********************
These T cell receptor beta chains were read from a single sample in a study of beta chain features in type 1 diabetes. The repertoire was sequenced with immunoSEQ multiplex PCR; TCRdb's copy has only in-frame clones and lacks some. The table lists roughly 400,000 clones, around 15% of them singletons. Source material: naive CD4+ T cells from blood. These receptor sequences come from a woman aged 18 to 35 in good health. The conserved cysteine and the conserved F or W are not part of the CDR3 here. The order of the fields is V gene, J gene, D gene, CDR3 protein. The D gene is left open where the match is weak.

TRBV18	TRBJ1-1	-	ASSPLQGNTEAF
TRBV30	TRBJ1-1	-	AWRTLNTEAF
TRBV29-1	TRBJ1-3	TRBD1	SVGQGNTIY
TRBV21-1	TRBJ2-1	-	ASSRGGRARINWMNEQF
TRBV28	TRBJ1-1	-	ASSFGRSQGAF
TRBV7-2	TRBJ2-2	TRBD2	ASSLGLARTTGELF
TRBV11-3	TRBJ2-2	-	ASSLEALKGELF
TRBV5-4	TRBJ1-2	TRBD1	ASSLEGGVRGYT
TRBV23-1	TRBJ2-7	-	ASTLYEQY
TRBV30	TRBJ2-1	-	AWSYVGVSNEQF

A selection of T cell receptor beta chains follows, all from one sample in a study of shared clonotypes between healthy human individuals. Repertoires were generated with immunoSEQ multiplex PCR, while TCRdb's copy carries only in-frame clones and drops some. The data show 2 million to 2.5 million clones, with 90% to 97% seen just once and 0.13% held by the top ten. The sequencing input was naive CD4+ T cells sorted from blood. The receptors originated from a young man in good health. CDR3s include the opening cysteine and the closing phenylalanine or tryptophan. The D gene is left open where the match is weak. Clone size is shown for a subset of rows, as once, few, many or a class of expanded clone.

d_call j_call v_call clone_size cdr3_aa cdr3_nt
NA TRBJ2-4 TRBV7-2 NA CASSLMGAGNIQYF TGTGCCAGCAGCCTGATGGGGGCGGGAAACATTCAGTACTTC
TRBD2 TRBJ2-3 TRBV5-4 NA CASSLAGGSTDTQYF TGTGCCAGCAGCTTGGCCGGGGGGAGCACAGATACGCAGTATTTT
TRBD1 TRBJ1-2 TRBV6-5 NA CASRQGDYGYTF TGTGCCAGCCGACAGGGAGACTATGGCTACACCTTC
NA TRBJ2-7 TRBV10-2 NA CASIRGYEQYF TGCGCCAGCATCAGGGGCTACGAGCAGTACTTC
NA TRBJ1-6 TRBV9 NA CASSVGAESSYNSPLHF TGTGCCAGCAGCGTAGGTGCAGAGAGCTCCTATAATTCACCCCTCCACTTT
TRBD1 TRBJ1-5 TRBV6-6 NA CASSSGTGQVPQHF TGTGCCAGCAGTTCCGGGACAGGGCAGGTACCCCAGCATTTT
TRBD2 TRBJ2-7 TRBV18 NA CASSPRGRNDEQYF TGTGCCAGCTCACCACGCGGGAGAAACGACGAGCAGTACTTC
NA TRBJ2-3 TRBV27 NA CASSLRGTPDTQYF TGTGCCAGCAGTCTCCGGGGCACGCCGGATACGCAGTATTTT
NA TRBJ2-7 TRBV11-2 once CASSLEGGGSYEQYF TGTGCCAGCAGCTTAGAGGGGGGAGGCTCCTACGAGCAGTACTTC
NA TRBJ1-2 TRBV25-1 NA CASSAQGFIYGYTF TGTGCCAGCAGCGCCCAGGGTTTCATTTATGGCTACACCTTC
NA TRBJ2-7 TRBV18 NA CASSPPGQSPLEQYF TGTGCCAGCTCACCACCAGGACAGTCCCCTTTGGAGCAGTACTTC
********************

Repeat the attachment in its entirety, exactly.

These T cell receptor beta chains were read from a single sample in a study of beta chain features in type 1 diabetes. The repertoire was sequenced with immunoSEQ multiplex PCR; TCRdb's copy has only in-frame clones and lacks some. The table lists roughly 400,000 clones, around 15% of them singletons. Source material: naive CD4+ T cells from blood. These receptor sequences come from a woman aged 18 to 35 in good health. The conserved cysteine and the conserved F or W are not part of the CDR3 here. The order of the fields is V gene, J gene, D gene, CDR3 protein. The D gene is left open where the match is weak.

TRBV18	TRBJ1-1	-	ASSPLQGNTEAF
TRBV30	TRBJ1-1	-	AWRTLNTEAF
TRBV29-1	TRBJ1-3	TRBD1	SVGQGNTIY
TRBV21-1	TRBJ2-1	-	ASSRGGRARINWMNEQF
TRBV28	TRBJ1-1	-	ASSFGRSQGAF
TRBV7-2	TRBJ2-2	TRBD2	ASSLGLARTTGELF
TRBV11-3	TRBJ2-2	-	ASSLEALKGELF
TRBV5-4	TRBJ1-2	TRBD1	ASSLEGGVRGYT
TRBV23-1	TRBJ2-7	-	ASTLYEQY
TRBV30	TRBJ2-1	-	AWSYVGVSNEQF

A selection of T cell receptor beta chains follows, all from one sample in a study of shared clonotypes between healthy human individuals. Repertoires were generated with immunoSEQ multiplex PCR, while TCRdb's copy carries only in-frame clones and drops some. The data show 2 million to 2.5 million clones, with 90% to 97% seen just once and 0.13% held by the top ten. The sequencing input was naive CD4+ T cells sorted from blood. The receptors originated from a young man in good health. CDR3s include the opening cysteine and the closing phenylalanine or tryptophan. The D gene is left open where the match is weak. Clone size is shown for a subset of rows, as once, few, many or a class of expanded clone.

d_call j_call v_call clone_size cdr3_aa cdr3_nt
NA TRBJ2-4 TRBV7-2 NA CASSLMGAGNIQYF TGTGCCAGCAGCCTGATGGGGGCGGGAAACATTCAGTACTTC
TRBD2 TRBJ2-3 TRBV5-4 NA CASSLAGGSTDTQYF TGTGCCAGCAGCTTGGCCGGGGGGAGCACAGATACGCAGTATTTT
TRBD1 TRBJ1-2 TRBV6-5 NA CASRQGDYGYTF TGTGCCAGCCGACAGGGAGACTATGGCTACACCTTC
NA TRBJ2-7 TRBV10-2 NA CASIRGYEQYF TGCGCCAGCATCAGGGGCTACGAGCAGTACTTC
NA TRBJ1-6 TRBV9 NA CASSVGAESSYNSPLHF TGTGCCAGCAGCGTAGGTGCAGAGAGCTCCTATAATTCACCCCTCCACTTT
TRBD1 TRBJ1-5 TRBV6-6 NA CASSSGTGQVPQHF TGTGCCAGCAGTTCCGGGACAGGGCAGGTACCCCAGCATTTT
TRBD2 TRBJ2-7 TRBV18 NA CASSPRGRNDEQYF TGTGCCAGCTCACCACGCGGGAGAAACGACGAGCAGTACTTC
NA TRBJ2-3 TRBV27 NA CASSLRGTPDTQYF TGTGCCAGCAGTCTCCGGGGCACGCCGGATACGCAGTATTTT
NA TRBJ2-7 TRBV11-2 once CASSLEGGGSYEQYF TGTGCCAGCAGCTTAGAGGGGGGAGGCTCCTACGAGCAGTACTTC
NA TRBJ1-2 TRBV25-1 NA CASSAQGFIYGYTF TGTGCCAGCAGCGCCCAGGGTTTCATTTATGGCTACACCTTC
NA TRBJ2-7 TRBV18 NA CASSPPGQSPLEQYF TGTGCCAGCTCACCACCAGGACAGTCCCCTTTGGAGCAGTACTTC